While the Florida Bar has not increased the annual fee required by its members, the revenue from annual fees received by The Florida Bar have consistently increased by approximately 2% per year, commensurate with the membership growth rate. This was supplemented by additional collections for court ordered disciplinary costs as well as sales of continuing education products and other membership services. The growth in fees in FY15 was offset by reductions in other revenue sources such as income from advertising in The Bar News and Journal and proceeds from events and programs sponsored by the Young Lawyers division.

Operating expenses increased 6.1% in FY15 which reflects the addition of several new programs such as Vision 2016, the Access to Justice Commission, and continuing upgrades to The Florida Bar’s technology infrastructure. The 3.4% increase in operating expenses in FY14 was related in part to the start-up of the Vision 2016 program, the Leadership Academy program, and required repairs on the headquarters building.

Non-operating revenues decreased in FY15 because of the unfavorable investment climate.

For more detailed information, see the accompanying Consolidated Statements of Revenues, Expenses, and Changes in Net Position.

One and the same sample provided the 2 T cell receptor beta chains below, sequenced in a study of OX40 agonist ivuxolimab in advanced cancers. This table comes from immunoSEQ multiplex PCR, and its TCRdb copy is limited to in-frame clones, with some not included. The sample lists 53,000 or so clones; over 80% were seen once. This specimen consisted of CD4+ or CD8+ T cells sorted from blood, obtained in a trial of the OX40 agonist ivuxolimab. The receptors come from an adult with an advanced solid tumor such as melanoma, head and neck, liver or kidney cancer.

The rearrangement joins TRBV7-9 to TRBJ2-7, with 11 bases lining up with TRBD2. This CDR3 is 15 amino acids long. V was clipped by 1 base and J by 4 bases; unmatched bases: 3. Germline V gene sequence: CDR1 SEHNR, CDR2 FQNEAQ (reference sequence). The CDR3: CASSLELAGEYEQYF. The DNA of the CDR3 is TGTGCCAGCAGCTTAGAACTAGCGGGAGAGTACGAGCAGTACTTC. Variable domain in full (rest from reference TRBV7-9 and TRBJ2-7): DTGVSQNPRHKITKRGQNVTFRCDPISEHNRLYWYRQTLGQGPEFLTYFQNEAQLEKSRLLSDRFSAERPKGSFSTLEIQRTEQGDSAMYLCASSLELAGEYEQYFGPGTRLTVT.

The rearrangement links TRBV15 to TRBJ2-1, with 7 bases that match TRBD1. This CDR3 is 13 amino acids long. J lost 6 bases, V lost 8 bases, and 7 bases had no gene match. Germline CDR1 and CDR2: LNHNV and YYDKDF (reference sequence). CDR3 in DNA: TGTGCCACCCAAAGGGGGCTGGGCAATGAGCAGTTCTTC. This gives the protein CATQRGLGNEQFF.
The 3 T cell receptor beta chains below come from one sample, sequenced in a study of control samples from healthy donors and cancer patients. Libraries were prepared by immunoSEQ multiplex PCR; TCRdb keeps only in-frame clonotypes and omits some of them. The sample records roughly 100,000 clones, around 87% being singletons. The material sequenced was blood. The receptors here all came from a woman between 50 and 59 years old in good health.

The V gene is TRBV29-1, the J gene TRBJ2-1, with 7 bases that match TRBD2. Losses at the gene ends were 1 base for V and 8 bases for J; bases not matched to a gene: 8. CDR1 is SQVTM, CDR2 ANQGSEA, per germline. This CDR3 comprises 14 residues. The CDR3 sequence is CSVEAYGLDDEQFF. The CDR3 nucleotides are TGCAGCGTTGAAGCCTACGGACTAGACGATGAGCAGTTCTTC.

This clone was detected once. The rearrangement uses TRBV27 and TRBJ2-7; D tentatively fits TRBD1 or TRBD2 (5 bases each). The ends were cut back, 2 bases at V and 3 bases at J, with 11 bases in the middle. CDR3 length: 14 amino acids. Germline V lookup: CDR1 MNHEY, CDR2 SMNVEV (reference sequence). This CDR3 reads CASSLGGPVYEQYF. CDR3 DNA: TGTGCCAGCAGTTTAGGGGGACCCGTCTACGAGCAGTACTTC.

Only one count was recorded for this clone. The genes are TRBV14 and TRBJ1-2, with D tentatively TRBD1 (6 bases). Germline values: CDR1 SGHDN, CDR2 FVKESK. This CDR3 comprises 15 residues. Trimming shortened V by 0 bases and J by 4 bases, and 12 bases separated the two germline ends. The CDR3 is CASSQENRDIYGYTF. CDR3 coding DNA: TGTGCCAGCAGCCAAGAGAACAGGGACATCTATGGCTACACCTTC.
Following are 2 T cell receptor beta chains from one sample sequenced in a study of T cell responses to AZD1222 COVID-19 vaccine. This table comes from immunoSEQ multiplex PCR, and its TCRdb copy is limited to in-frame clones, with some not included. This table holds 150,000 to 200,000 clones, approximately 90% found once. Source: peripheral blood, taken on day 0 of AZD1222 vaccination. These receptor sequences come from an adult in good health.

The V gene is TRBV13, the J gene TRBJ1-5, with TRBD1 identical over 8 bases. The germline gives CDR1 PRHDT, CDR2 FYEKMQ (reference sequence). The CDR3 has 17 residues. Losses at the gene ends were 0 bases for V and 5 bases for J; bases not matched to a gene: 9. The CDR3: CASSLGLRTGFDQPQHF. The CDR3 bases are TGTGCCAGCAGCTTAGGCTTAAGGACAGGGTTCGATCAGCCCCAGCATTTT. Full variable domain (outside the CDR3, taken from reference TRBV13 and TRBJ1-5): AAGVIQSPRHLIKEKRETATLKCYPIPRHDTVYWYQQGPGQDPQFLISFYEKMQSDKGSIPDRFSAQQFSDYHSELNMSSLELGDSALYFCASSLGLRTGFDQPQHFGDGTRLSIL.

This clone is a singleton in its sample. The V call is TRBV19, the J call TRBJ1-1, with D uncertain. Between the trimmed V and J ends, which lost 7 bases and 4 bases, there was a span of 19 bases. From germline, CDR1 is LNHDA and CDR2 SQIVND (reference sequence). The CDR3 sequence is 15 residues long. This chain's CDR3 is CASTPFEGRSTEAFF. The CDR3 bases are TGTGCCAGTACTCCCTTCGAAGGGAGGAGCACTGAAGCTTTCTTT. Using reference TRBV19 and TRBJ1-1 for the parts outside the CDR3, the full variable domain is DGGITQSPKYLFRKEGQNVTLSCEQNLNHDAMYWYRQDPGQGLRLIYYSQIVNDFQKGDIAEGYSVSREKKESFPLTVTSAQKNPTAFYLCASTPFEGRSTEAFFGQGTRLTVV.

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The Florida Bar and Subsidiaries

Management’s Discussion and Analysis

Budgetary Highlights

For the years ended June 30, 2015 and 2014, The Florida Bar’s budget funded most departments at a continuation level. The original operating budgets for the General Fund (excluding the wholly- owned subsidiary and controlled entities) approved by the Florida Supreme Court, planned on a decrease in net assets of ($852,388) and an increase of $1,910,380 for FY15 and FY14, respectively before transfers to other funds. After Board of Governor amendments, the planned decrease for FY15 became ($1,743,752) and the planned increase for FY14 became $1,445,714.

For FY15, significant budget amendments included funding for hiring outside counsel to assist with a complicated multi-attorney discipline case, hiring a consultant to assist with the new commission on Access to Justice and hiring a consultant to assist with an IT strategic plan. For FY14, significant budget amendments included the creation of a new program to study the future of the practice of law, special funding to educate the general public about law related topics, and the implementation of a new website platform and layout.

Included in the supplemental information is an actual to budget comparison for each department for

FY15.

CAPITAL ASSETS

The Florida Bar invested the following in Capital Assets:

 

% Change

% Change

June 30,

2015

2014

2013

2014-2015 2013-2014